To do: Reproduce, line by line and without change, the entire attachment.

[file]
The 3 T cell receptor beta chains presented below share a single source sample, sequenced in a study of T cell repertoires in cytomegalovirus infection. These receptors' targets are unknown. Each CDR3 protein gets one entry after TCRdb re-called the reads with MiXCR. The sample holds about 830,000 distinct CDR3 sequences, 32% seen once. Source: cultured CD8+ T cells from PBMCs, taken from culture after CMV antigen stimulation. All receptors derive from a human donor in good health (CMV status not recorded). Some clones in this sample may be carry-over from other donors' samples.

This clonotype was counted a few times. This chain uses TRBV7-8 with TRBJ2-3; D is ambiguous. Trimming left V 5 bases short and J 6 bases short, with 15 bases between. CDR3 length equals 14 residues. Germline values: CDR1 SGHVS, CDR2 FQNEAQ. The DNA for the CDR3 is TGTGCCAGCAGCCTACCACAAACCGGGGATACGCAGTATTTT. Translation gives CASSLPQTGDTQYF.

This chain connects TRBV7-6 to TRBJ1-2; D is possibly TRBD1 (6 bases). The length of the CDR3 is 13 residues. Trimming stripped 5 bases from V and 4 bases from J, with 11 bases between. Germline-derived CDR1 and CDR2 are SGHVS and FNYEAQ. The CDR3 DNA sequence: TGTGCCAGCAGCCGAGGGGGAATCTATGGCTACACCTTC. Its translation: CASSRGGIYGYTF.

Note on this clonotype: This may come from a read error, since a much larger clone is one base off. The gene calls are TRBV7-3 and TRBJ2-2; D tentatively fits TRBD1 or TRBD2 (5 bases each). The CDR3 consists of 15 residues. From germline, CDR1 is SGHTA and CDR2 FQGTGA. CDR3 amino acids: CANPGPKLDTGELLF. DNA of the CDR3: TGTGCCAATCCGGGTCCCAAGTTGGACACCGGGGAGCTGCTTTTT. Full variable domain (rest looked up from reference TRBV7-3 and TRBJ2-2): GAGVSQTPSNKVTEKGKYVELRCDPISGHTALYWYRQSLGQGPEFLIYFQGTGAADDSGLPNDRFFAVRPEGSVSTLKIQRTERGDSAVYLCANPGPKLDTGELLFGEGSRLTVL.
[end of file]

The 3 T cell receptor beta chains presented below share a single source sample, sequenced in a study of T cell repertoires in cytomegalovirus infection. These receptors' targets are unknown. Each CDR3 protein gets one entry after TCRdb re-called the reads with MiXCR. The sample holds about 830,000 distinct CDR3 sequences, 32% seen once. Source: cultured CD8+ T cells from PBMCs, taken from culture after CMV antigen stimulation. All receptors derive from a human donor in good health (CMV status not recorded). Some clones in this sample may be carry-over from other donors' samples.

This clonotype was counted a few times. This chain uses TRBV7-8 with TRBJ2-3; D is ambiguous. Trimming left V 5 bases short and J 6 bases short, with 15 bases between. CDR3 length equals 14 residues. Germline values: CDR1 SGHVS, CDR2 FQNEAQ. The DNA for the CDR3 is TGTGCCAGCAGCCTACCACAAACCGGGGATACGCAGTATTTT. Translation gives CASSLPQTGDTQYF.

This chain connects TRBV7-6 to TRBJ1-2; D is possibly TRBD1 (6 bases). The length of the CDR3 is 13 residues. Trimming stripped 5 bases from V and 4 bases from J, with 11 bases between. Germline-derived CDR1 and CDR2 are SGHVS and FNYEAQ. The CDR3 DNA sequence: TGTGCCAGCAGCCGAGGGGGAATCTATGGCTACACCTTC. Its translation: CASSRGGIYGYTF.

Note on this clonotype: This may come from a read error, since a much larger clone is one base off. The gene calls are TRBV7-3 and TRBJ2-2; D tentatively fits TRBD1 or TRBD2 (5 bases each). The CDR3 consists of 15 residues. From germline, CDR1 is SGHTA and CDR2 FQGTGA. CDR3 amino acids: CANPGPKLDTGELLF. DNA of the CDR3: TGTGCCAATCCGGGTCCCAAGTTGGACACCGGGGAGCTGCTTTTT. Full variable domain (rest looked up from reference TRBV7-3 and TRBJ2-2): GAGVSQTPSNKVTEKGKYVELRCDPISGHTALYWYRQSLGQGPEFLIYFQGTGAADDSGLPNDRFFAVRPEGSVSTLKIQRTERGDSAVYLCANPGPKLDTGELLFGEGSRLTVL.